Some 700 years ago, it is said, the opportunistic Lord Walter de Godeton found a shipwreck off his land, and duly helped himself to the casks of wine on board. But what he didn’t realise was that the wine belonged to the Church.
As penance, Lord Walter was ordered to build a lighthouse above the wreck on the site of an oratory: a small chapel not connected to a parish church dedicated for prayer and celebrating Mass.
St Catherine’s Oratory resembles The Needles on the far west of the Isle of Wight ©Getty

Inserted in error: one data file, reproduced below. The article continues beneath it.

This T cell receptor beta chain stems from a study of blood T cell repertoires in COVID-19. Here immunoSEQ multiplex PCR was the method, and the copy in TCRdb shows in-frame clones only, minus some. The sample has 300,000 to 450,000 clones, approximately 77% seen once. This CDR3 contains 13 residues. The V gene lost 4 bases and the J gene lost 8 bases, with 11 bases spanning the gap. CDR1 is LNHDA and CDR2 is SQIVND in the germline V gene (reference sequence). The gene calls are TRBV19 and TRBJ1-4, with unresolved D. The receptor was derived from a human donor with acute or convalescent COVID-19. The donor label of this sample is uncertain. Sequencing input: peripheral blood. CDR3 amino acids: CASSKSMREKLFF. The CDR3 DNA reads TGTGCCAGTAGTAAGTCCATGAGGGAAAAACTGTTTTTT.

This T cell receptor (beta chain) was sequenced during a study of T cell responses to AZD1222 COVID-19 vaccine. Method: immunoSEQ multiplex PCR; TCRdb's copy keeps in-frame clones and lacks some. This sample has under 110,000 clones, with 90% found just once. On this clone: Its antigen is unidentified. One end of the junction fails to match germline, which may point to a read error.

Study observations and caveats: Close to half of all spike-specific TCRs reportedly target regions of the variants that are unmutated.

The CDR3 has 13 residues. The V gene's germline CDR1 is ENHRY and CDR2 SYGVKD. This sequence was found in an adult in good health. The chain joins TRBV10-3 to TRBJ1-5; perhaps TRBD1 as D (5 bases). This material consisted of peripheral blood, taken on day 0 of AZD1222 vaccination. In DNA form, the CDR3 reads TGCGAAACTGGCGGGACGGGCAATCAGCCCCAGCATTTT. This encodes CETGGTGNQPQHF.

Today, his little octagonal hilltop tower is all that remains of the oratory and is Britain’s only surviving medieval lighthouse, standing firm against everything the elements can throw at it.
The oratory is accessed via a steep scramble, but it’s a worthy hike with breathtaking views across the island and beyond. Just remember to wrap up warm and pack a flask of hot coffee to stave off any chills.
St. Catherine’s Oratory and coastal view © Chris Downer
Step inside the tower’s hollow chamber and feel the weight of history in those rough stones before heading back down to the main road to find a cosy pub to warm up in.
Main image ©Alamy